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Showing posts from April, 2010

Winning by Mistake

I was training with my teacher Peter Crocoll this weekend and I made a critical error that led to an injury to my eye. Peter was teaching sojutsu, and the worst possible thing happened. I blocked a seven foot spear with my eye.

This injury could be devastating. Yet I am fine. It could have been embarrassing, yet was not. Instead, my taijutsu protected me and I came out with some wonderful knowledge. I won.

Soke says to always be winning. He references Daruma who fell down seven times but got up eight. In other words, don't fall down- fall up.

I was supposed to use my hips to redirect the spear with my weapon. Instead I used my hands alone and the thrusting Yari was directed right at my eye. What saved me was my experience with taijutsu. I FELT what was happening and was able to ride the strike so that it glanced off my eyelid. The injury I received was a swollen bruise. Oddly the yari didn't even make contact with bone or my eyeball. How does a seven foot spear thr…

Kamae Gokui: My Tiger Kamae is Strong.

1985. I'm having lunch with my friends from high school. We chose this spot on campus because no one bothered us there. We could be the goofy teens that we were without trouble. Except today.




I was about to experience maybe the most important lesson about kamae that Soke has offered us. I had been obsessed with ninjutsu and devoured every book, magazine, or VHS tape I could find. I was still a few years away from any real training. It just wasn't available then. There was no such thing as the internet in '85, and very few legit teachers of Hatsumi Sensei's art anywhere.

We were sitting on a bench, eating our lunch, and around the corner comes some guy I had never seen around campus. He asks for a cigarette. None of us smoke. He demands money from me. I tell him to leave us alone. He states that he will take it from me.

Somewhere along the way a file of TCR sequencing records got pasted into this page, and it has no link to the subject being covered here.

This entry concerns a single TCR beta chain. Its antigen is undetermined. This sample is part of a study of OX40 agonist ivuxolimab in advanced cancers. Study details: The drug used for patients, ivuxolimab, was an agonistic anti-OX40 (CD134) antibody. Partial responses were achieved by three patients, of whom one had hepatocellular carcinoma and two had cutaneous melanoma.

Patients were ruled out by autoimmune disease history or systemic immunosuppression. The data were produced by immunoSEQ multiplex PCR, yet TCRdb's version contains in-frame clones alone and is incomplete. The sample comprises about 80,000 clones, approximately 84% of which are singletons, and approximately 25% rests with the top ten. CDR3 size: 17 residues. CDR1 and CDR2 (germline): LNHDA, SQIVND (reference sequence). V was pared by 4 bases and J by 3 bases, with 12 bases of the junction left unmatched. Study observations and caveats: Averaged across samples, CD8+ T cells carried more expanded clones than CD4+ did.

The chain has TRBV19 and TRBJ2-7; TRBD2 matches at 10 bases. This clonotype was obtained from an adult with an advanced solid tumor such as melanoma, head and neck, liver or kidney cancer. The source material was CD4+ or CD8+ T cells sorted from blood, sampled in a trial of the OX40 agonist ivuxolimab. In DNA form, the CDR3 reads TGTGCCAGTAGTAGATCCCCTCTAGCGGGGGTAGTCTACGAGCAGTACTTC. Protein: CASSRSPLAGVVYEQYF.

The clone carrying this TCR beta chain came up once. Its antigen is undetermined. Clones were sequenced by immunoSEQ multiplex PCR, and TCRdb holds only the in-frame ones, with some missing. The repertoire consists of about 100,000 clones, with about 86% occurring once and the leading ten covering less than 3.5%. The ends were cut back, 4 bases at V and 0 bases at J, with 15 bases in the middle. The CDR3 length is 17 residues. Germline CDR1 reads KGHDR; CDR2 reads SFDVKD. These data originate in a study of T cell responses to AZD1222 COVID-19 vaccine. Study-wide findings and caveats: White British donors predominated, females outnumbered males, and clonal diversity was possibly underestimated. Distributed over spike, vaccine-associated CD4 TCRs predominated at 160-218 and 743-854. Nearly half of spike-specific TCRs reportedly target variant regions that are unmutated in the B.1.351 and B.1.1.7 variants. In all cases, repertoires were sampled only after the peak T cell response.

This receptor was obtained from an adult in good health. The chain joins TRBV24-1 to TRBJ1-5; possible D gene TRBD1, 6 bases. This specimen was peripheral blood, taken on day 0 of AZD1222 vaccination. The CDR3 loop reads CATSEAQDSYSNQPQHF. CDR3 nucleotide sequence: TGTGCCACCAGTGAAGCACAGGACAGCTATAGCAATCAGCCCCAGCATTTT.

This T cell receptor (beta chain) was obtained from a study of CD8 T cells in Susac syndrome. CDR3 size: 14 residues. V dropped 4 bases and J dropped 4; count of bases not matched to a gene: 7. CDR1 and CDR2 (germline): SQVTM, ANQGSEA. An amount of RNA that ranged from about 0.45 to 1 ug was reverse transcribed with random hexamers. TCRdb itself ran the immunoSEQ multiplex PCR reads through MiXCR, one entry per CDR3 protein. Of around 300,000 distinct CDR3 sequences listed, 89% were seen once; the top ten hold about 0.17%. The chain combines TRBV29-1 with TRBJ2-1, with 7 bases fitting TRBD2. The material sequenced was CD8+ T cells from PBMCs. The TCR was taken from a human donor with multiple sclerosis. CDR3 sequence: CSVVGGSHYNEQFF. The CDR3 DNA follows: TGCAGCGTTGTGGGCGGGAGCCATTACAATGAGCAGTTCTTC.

I stand up. "You can try," I tell him. Then I take a deep pose in what I now know as doko no kamae (sometimes called the angry tige…

A Fistful of Nothing, or the Void of Koku.

Some of the best lessons of the Bujinkan lie in between techniques. Before the attack or after the battle. Or simply in the air between combatants.

In this space, this void, there exists everything and nothing. Both peace and conflict can arise. And anything in between.









虚空 Koku
If you don't find this idea in your training then you miss out on a great power in our art and in life.

Hatsumi Sensei gives us a roadmap to understand this in the following quote:

It is taught that the foundation of Budo is to first understand taijutsu, through which you can fight even if you have no weapons. This means to persevere in the martial ways (bufu ikkan), and to train consistently and with utmost effort. Then you will grasp the secrets of muto dori (no-sword technique). Succeeding in this, the mysteries of the secret sword (hiken) will be revealed, and no matter what weapon you hold, your heart and your taijutsu will dance skillfully in the void (koku).

While these ideas may seem esoteric or a…